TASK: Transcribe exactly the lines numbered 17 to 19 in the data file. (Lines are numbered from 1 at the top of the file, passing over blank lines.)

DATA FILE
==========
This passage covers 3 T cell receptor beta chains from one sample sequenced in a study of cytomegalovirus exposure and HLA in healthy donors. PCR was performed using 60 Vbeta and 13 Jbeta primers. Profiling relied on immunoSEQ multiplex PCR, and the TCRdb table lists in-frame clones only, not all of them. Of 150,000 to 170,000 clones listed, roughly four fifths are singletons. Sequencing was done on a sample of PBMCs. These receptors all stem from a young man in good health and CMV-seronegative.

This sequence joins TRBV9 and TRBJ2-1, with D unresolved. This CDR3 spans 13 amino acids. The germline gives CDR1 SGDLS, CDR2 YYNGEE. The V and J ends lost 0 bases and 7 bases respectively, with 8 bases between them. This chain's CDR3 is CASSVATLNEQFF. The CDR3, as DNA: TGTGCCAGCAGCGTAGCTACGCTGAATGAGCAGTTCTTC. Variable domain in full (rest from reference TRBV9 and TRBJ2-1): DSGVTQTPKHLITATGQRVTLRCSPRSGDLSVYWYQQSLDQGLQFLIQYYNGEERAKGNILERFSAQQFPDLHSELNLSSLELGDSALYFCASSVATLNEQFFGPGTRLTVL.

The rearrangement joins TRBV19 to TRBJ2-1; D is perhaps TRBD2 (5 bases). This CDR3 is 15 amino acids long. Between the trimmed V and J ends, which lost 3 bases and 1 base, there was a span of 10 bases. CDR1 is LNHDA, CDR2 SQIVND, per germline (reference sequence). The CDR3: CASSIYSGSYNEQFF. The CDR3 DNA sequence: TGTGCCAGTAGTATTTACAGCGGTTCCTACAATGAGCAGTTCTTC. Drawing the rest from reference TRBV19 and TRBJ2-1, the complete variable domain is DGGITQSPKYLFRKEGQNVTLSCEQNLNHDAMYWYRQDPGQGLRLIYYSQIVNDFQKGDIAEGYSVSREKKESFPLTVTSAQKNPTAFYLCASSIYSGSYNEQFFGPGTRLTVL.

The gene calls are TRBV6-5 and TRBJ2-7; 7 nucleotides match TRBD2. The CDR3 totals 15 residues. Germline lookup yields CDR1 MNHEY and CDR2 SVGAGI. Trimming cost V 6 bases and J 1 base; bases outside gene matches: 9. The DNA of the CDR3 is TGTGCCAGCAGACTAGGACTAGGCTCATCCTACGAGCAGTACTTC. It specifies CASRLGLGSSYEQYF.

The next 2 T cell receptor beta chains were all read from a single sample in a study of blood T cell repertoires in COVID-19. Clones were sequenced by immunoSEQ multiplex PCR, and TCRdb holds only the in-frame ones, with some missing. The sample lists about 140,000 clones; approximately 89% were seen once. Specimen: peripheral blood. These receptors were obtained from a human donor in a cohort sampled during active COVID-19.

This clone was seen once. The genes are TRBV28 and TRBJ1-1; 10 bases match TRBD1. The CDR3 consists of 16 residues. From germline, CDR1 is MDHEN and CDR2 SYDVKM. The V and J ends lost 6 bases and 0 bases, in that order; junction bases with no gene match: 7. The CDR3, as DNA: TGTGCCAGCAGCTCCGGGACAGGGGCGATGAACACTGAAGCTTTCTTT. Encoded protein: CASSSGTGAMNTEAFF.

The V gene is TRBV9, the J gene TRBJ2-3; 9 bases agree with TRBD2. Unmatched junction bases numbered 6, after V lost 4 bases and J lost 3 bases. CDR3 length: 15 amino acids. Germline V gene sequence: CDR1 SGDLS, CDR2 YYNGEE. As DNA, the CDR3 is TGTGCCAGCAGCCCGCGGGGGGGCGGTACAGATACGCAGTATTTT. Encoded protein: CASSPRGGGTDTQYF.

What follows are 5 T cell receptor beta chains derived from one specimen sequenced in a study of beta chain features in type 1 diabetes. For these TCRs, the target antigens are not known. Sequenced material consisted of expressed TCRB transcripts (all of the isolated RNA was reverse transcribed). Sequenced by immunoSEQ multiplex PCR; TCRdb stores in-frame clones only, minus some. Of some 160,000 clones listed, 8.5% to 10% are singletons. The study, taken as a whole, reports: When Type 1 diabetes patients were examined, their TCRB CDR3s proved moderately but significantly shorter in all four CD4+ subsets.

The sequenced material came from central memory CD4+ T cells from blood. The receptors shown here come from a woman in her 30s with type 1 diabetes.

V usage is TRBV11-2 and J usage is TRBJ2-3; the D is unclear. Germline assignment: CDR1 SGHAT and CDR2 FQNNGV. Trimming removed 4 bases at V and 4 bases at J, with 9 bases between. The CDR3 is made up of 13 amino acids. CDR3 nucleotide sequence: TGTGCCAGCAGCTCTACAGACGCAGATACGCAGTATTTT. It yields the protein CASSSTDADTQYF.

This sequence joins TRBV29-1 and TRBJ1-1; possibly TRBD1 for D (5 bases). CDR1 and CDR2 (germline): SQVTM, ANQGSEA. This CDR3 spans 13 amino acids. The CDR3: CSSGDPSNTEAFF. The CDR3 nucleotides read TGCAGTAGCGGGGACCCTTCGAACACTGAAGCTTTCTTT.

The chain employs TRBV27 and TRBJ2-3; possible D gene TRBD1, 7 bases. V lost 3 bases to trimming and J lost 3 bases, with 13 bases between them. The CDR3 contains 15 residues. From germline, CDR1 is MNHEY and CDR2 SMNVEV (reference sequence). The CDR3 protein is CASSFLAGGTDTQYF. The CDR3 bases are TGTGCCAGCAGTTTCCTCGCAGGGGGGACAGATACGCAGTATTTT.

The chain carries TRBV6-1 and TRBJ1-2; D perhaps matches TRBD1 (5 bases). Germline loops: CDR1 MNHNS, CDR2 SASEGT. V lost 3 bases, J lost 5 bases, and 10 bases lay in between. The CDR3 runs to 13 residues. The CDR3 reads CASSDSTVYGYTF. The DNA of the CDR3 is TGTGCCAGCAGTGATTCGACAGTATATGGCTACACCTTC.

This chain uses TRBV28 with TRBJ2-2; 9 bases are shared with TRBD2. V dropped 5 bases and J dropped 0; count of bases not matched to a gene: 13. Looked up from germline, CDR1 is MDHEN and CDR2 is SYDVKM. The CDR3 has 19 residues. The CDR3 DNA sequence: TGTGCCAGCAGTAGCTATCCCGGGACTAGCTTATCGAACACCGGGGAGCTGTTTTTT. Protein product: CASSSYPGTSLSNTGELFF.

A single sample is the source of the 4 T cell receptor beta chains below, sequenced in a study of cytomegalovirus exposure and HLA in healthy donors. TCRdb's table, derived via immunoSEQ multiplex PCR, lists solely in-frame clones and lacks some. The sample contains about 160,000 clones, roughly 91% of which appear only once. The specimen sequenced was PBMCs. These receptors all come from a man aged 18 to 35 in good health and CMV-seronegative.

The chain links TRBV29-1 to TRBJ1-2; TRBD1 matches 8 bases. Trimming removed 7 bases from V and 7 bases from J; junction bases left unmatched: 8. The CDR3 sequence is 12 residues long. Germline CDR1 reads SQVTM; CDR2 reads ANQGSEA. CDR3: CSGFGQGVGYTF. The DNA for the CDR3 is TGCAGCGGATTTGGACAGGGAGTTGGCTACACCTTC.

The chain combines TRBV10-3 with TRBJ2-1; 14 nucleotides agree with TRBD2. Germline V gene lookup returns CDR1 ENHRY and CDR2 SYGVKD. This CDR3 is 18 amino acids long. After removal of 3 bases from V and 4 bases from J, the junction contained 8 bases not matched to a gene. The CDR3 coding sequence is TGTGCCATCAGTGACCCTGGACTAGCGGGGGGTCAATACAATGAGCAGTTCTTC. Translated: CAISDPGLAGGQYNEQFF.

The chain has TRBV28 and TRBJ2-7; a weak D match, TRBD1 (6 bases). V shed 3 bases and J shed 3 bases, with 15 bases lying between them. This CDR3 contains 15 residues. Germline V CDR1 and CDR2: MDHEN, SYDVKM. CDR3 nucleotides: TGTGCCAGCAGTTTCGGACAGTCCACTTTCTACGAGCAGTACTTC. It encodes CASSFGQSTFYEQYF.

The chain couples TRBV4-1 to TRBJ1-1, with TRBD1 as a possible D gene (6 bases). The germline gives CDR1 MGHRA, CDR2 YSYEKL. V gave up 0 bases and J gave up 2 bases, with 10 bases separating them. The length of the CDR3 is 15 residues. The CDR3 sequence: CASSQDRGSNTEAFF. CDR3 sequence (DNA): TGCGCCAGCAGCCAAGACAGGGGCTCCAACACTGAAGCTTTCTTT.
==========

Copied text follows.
The chain combines TRBV10-3 with TRBJ2-1; 14 nucleotides agree with TRBD2. Germline V gene lookup returns CDR1 ENHRY and CDR2 SYGVKD. This CDR3 is 18 amino acids long. After removal of 3 bases from V and 4 bases from J, the junction contained 8 bases not matched to a gene. The CDR3 coding sequence is TGTGCCATCAGTGACCCTGGACTAGCGGGGGGTCAATACAATGAGCAGTTCTTC. Translated: CAISDPGLAGGQYNEQFF.

The chain has TRBV28 and TRBJ2-7; a weak D match, TRBD1 (6 bases). V shed 3 bases and J shed 3 bases, with 15 bases lying between them. This CDR3 contains 15 residues. Germline V CDR1 and CDR2: MDHEN, SYDVKM. CDR3 nucleotides: TGTGCCAGCAGTTTCGGACAGTCCACTTTCTACGAGCAGTACTTC. It encodes CASSFGQSTFYEQYF.

The chain couples TRBV4-1 to TRBJ1-1, with TRBD1 as a possible D gene (6 bases). The germline gives CDR1 MGHRA, CDR2 YSYEKL. V gave up 0 bases and J gave up 2 bases, with 10 bases separating them. The length of the CDR3 is 15 residues. The CDR3 sequence: CASSQDRGSNTEAFF. CDR3 sequence (DNA): TGCGCCAGCAGCCAAGACAGGGGCTCCAACACTGAAGCTTTCTTT.